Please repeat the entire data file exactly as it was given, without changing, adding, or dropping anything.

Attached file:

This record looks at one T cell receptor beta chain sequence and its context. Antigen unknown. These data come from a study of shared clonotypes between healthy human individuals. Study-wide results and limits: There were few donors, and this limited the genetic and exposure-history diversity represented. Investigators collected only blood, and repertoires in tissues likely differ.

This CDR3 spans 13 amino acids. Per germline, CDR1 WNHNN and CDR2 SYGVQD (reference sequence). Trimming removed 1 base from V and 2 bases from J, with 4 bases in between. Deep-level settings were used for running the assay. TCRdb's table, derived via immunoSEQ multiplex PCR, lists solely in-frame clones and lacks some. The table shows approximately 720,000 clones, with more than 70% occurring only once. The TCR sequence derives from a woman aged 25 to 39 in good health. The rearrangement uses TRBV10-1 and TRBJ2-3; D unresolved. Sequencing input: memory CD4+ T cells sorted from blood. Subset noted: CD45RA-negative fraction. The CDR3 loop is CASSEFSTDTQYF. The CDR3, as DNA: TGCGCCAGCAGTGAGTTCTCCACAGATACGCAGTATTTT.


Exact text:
This record looks at one T cell receptor beta chain sequence and its context. Antigen unknown. These data come from a study of shared clonotypes between healthy human individuals. Study-wide results and limits: There were few donors, and this limited the genetic and exposure-history diversity represented. Investigators collected only blood, and repertoires in tissues likely differ.

This CDR3 spans 13 amino acids. Per germline, CDR1 WNHNN and CDR2 SYGVQD (reference sequence). Trimming removed 1 base from V and 2 bases from J, with 4 bases in between. Deep-level settings were used for running the assay. TCRdb's table, derived via immunoSEQ multiplex PCR, lists solely in-frame clones and lacks some. The table shows approximately 720,000 clones, with more than 70% occurring only once. The TCR sequence derives from a woman aged 25 to 39 in good health. The rearrangement uses TRBV10-1 and TRBJ2-3; D unresolved. Sequencing input: memory CD4+ T cells sorted from blood. Subset noted: CD45RA-negative fraction. The CDR3 loop is CASSEFSTDTQYF. The CDR3, as DNA: TGCGCCAGCAGTGAGTTCTCCACAGATACGCAGTATTTT.